Saturday 10 January 2009

'Don't tell them other boogers...'

In the Observer last week, Nasser Hussain picked out Ajantha Mendis as one of the paper's 'New Stars' for 2009. It's an astute choice, as Mendis is still under the radar as far as the British media is concerned; more so after the cancellation of the planned two Test series with Sri Lanka at the start of the summer. 

Come the T20 World Championship though, expect 101 newspaper analyses of his mystical prestidigitation and of that mindbending T20 average of 5.00 and strike rate of 6.5. Everyone loves a mystery man.

Yesterday, I dug out my copy of Barry Richards' autobiography, The Barry Richards Story (nice title, marketing was altogether simpler circa 1978) a book that I used to read daily like the quasi-religious text that it was: Bad Bas held godlike status back then.

Dipping into the chapter on his four-Test career, he'd written this on John Gleeson, who, for a fleeting time, was the Mendis of his day: 'I only heard about his secret much later; the delivery that looked like a leg break was an off-spinner, while the ball you thought must be an off-break was a leg spinner. Once word got around, his mystery disappeared and he faded from the scene'.

Richards was never dismissed by Gleeson, who had nonetheless had arrived in South Africa with the aura of 'a magician... His secret lay in his unusual use of the middle finger, which he bent behind the ball; he could then flick the finger to either side to impart either off or leg spin'.

I doubt that Mendis's secret will be as easily unravelled as Gleeson's, although from the description above their techniques sound vaguely similar (as was the original mystery spinner's Jack Iverson's). The key to his longevity will lie not in his tricks, but in their effectiveness when everyone understands them. 

The chilling phrase for Mendis in Richards' description is 'once word got around'. In the age of analysis, nothing stays secret for long. Who will be the first to say they've picked him?

NB: Gleeson was the bowler at the centre of one of the most legendary of Boycott anecdotes: He was batting against Gleeson when Basil D'olivera came down the pitch and said 'Geoffrey I think I've worked him out'. 'I worked him out two weeks ago,' Boycott allegedly replied before gesturing at the dressing room, 'but don't tell them other boogers...' The reason I think this story is apocryphal is simply that running out of partners whilst batting would have filled Geoffrey with far more horror than having to help out some lesser players.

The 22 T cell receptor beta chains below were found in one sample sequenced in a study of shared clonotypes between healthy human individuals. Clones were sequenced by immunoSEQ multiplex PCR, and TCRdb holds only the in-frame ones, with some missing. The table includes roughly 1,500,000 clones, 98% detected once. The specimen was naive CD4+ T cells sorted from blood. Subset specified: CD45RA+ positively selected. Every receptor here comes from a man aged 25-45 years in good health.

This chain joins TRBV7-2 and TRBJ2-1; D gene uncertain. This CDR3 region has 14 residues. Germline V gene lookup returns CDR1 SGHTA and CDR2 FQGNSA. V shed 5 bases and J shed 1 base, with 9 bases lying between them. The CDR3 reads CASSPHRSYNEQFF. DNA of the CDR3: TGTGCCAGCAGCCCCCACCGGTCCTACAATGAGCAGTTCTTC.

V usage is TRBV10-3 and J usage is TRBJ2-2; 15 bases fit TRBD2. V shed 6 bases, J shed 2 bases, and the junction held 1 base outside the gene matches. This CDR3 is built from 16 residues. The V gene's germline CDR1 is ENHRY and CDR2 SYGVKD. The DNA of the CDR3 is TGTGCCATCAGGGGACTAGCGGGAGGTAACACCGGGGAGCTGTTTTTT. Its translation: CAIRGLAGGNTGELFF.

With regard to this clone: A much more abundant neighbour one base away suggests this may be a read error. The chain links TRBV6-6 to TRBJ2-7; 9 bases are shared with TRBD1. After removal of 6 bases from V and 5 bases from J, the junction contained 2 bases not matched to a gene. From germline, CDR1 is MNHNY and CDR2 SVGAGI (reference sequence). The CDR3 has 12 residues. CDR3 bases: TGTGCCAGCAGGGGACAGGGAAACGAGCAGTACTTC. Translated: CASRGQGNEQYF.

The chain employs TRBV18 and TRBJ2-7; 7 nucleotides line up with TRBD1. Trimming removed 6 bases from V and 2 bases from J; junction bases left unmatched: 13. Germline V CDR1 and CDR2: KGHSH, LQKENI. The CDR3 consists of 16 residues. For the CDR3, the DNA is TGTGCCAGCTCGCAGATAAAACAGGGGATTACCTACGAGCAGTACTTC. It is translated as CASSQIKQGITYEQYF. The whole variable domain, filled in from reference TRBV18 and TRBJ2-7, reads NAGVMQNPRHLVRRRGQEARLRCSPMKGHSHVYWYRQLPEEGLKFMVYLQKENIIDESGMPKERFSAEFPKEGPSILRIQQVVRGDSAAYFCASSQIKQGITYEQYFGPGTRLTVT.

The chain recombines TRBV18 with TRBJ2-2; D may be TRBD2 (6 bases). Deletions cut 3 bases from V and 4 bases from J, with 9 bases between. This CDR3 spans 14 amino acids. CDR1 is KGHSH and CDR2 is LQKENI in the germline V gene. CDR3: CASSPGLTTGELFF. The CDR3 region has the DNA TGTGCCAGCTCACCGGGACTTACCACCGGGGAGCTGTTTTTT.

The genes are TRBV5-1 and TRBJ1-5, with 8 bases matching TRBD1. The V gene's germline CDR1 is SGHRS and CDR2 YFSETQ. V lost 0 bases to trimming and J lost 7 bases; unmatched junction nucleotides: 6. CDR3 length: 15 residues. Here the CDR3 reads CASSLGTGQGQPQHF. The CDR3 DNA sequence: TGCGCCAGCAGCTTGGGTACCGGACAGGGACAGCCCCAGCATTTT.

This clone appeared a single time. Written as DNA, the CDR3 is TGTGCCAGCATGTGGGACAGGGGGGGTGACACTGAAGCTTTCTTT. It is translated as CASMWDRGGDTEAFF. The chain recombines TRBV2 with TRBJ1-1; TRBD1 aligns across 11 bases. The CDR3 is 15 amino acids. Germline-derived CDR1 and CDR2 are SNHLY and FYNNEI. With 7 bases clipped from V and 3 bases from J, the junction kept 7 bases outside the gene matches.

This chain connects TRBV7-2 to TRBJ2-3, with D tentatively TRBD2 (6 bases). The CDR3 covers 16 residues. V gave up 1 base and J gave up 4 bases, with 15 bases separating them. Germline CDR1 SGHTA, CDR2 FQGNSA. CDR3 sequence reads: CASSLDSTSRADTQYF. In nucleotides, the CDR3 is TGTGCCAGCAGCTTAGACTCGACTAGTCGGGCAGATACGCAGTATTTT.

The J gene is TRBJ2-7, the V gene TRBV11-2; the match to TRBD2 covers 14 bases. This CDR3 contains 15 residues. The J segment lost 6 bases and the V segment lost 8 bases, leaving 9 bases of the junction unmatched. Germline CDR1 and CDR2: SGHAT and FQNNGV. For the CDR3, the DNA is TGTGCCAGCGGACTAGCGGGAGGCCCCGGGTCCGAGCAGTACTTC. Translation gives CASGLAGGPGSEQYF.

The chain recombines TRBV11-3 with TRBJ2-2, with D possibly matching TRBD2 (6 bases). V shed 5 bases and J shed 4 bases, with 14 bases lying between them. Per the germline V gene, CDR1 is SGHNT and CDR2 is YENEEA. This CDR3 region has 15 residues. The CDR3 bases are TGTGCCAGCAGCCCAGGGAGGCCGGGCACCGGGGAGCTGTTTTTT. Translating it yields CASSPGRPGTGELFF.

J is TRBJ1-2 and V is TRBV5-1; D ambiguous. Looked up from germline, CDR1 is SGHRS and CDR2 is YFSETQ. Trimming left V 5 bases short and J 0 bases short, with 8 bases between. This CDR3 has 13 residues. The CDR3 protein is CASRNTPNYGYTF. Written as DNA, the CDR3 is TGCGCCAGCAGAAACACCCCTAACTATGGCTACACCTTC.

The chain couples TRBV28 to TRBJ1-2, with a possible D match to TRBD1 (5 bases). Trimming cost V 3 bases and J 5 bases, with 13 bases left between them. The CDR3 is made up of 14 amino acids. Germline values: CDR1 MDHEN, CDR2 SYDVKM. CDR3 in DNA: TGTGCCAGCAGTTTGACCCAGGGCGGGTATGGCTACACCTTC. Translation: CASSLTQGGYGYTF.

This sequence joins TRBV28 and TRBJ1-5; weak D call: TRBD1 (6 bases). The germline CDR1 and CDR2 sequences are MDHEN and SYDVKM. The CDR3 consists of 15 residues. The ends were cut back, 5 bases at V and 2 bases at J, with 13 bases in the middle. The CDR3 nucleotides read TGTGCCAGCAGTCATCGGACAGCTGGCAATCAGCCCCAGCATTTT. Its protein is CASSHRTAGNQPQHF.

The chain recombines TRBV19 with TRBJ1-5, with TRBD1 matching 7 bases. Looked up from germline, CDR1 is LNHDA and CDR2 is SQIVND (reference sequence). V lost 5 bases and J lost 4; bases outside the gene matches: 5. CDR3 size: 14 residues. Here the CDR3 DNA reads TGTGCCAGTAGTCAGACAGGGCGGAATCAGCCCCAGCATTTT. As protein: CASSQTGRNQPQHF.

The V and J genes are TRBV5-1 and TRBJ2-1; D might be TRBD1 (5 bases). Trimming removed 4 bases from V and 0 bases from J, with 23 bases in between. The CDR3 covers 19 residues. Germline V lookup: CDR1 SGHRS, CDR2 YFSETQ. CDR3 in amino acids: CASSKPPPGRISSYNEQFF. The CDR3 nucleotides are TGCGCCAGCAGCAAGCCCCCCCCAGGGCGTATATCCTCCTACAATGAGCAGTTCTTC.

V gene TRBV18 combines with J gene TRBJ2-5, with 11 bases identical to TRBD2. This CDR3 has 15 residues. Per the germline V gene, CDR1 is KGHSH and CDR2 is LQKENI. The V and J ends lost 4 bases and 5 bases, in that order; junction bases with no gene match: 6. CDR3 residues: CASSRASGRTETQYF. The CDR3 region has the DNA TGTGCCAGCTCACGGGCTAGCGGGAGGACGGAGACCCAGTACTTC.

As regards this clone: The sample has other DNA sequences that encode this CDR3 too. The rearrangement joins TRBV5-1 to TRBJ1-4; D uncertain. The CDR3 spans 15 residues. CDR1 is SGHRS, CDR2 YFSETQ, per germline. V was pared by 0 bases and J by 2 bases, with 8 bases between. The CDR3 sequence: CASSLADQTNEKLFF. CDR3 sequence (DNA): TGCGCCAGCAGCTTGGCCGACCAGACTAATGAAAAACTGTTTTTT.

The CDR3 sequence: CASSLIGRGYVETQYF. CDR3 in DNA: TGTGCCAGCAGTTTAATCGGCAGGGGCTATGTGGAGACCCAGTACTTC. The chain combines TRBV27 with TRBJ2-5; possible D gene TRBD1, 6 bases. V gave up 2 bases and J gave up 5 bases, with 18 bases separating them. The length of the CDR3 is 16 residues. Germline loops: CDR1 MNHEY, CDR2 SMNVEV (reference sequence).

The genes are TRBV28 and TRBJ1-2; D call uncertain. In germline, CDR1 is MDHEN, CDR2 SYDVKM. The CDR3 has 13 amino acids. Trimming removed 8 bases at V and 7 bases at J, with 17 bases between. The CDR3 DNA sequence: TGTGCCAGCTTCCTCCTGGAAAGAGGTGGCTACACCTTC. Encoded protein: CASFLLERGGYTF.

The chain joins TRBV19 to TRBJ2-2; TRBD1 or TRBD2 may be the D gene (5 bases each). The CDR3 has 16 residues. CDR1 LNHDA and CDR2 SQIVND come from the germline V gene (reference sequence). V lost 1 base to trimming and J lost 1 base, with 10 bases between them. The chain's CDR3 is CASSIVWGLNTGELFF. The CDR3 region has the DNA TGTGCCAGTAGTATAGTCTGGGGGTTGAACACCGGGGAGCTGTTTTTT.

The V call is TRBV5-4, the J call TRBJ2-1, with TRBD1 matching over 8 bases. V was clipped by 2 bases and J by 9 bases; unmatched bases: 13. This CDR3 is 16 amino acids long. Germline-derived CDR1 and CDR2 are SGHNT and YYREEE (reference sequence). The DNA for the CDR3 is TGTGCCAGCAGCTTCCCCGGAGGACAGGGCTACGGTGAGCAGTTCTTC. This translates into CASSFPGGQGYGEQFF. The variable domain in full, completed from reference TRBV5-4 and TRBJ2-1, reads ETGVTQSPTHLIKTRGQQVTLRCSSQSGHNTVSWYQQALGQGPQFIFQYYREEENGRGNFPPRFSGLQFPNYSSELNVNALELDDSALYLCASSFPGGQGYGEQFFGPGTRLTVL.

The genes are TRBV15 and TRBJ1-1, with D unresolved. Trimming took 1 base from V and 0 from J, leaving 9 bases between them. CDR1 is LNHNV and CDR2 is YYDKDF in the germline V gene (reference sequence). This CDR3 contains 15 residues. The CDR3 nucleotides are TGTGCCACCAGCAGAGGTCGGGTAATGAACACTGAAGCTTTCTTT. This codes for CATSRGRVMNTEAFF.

Jrod said...

I wrote a piece about Mendis when he first arrived and i compared him to Gleeson, but i used a more contemporary model in Paul Adam's who has a freakishly good record in India for a bowler of his talent, as it was before he was "worked out".

Also was in a press box around the time he came out, and every english journalist was talking about him, and i found it weird he was all but unheard of in the media.

And finally, my schooll library in melbourne had 3 cricket books, one on technique, one on bradman and the barry richards one you mentioned. Although all i ever remember from it was the Muhammad Ali story.

The Old Batsman said...

Yeah, from what little I've seen of Mendis, he doesn't seem to get freakish turn or bounce ala Murali/warne, so I wonder if he does get worked out how well he'll do.

I think the journos want to write about more than just the England side, but most editors just won't run it - might take up space they can fill with stories about football.

Parts of the Bas book make for quite alarming/uncomfortable reading now - he really did come out of south africa as a kid wondering why they were pariahs.